College Search for AP® Policies From the collegeboard.com home page • Under “College Quickfinder” enter the name of college or university • Click “Go” • Select your college or university • Click on “Tests”
Responsibilities of AP® Students • A willingness to actively engage with sophisticated concepts • A willingness to be judged by rigorous, college-level standards • A willingness to complete longer and more complex nightly assignments • A willingness to complete the AP Examination in May
Benefits of the AP® Program for Schools • Provides a challenging academic program for motivated students • Provides a rewarding professional development opportunity for teachers • Demonstrates a school’s strong commitment to high academic standards • Enhances a school’s overall academic reputation
According to an AP® Teacher and Administrator… “AP pushes me to discover new ways to improve as a teacher.” Michael Hicks AP U.S. History Teacher Abraham Lincoln High School, San Jose, California “AP is by far the best college preparatory program available. As the principal of a small school [of about 225 students], I especially value the teacher training, curricular materials, and data analysis AP offers. These systems of support ensure schools have the capacity to build successful AP programs.” Mike Brown Principal Prosper High School, Prosper, TX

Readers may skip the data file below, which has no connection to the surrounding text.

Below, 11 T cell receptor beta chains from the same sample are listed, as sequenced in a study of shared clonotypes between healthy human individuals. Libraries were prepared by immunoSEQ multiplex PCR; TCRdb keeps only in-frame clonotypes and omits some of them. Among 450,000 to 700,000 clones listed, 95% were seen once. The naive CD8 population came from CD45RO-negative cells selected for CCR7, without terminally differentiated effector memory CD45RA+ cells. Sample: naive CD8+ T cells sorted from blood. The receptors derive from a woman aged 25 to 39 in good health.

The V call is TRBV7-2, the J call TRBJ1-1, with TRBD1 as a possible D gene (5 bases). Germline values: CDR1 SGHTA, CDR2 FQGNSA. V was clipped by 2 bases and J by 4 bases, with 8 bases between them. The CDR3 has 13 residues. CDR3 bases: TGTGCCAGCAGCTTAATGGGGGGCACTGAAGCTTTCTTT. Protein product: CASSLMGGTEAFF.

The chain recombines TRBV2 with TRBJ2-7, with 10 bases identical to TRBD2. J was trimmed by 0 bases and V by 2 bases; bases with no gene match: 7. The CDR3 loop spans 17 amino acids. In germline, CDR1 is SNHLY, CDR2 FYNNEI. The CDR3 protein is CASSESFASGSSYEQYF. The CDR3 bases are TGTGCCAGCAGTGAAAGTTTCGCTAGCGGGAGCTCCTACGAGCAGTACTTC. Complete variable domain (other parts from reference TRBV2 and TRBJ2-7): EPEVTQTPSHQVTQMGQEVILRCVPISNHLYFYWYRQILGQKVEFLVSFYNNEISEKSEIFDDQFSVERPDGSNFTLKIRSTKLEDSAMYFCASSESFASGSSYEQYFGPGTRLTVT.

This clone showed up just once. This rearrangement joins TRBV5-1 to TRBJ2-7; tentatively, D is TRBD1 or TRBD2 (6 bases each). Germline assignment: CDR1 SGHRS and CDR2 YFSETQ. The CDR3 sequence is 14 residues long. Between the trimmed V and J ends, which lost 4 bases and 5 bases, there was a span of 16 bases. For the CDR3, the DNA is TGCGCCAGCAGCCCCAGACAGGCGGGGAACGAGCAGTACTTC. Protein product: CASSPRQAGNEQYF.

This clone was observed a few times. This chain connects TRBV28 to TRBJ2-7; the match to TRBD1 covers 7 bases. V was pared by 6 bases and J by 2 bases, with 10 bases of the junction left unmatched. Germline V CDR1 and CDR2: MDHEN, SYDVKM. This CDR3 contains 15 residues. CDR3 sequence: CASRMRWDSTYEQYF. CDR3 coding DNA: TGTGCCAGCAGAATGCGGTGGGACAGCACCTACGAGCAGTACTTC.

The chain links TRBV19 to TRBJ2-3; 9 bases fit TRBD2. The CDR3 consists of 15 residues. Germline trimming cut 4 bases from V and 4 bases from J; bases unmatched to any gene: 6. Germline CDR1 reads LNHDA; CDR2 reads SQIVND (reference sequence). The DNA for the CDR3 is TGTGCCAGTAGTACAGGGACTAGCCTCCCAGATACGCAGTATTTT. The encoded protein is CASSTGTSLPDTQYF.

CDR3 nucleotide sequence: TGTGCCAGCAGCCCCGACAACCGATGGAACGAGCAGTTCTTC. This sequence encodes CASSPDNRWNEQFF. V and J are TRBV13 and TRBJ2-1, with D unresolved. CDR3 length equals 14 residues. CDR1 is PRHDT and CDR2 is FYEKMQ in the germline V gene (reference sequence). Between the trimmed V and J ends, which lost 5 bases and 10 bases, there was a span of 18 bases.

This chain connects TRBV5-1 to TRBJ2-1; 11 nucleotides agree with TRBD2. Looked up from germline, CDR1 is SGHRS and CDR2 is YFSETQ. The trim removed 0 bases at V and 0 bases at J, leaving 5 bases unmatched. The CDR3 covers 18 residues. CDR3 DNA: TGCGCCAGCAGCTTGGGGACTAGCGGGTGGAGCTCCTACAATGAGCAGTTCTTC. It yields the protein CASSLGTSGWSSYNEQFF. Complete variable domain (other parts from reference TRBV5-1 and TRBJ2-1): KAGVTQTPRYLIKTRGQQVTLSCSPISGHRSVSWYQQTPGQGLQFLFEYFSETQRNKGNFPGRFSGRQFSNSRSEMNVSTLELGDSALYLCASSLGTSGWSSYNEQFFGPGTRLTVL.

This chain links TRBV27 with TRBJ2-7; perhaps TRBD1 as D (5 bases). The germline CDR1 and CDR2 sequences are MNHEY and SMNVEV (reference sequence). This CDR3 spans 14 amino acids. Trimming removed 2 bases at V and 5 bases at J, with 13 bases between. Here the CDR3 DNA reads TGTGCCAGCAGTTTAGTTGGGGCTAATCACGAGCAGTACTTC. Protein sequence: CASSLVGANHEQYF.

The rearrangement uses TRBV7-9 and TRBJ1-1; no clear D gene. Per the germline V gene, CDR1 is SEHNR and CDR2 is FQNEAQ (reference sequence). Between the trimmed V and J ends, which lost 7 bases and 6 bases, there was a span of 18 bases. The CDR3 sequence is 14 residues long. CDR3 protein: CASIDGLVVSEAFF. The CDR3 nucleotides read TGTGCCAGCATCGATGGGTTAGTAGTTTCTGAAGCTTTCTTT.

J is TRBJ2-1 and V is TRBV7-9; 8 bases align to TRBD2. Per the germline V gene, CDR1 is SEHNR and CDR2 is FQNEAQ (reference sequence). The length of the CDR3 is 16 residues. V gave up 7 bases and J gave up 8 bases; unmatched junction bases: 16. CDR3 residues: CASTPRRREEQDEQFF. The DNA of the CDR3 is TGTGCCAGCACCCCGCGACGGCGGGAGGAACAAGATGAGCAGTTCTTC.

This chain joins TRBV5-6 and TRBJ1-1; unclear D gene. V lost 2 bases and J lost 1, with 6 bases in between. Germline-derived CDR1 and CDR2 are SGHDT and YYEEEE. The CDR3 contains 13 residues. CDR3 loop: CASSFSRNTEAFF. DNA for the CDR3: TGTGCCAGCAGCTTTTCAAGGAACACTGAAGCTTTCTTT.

What is Pre-AP™ ? Pre-AP is a concerted effort to fulfill the College Board’s mission to champion educational excellence for all students. Achieving Equity, Emphasizing Excellence
Pre-AP™ Programs Should • Facilitate student preparation and exposure to skills necessary for success in AP®; • Be as inclusive as possible, introducing crucial skills and concepts to as many students as possible; • Build on the strengths and interests of local students and teachers.
Pre-AP™ Can Benefit From • Early identification and clear articulation of academic goals and standards; • Creation of APVertical Teams® within specific subject areas; • Strong administrative, parental, and community support.
For Additional Information About the AP® Program Visit www.collegeboard.com/ap/students • Understanding how AP works • Benefits gained through involvement in AP • Expanding student access to AP • AP Preparation • FAQs
The College Board Southwestern Regional Office 4330 South MoPac Expressway Suite 200 Austin, TX 78735-6734 Tel: 512 891-8400 Fax: 512 891-8404 For Additional Information About the AP® Program Contact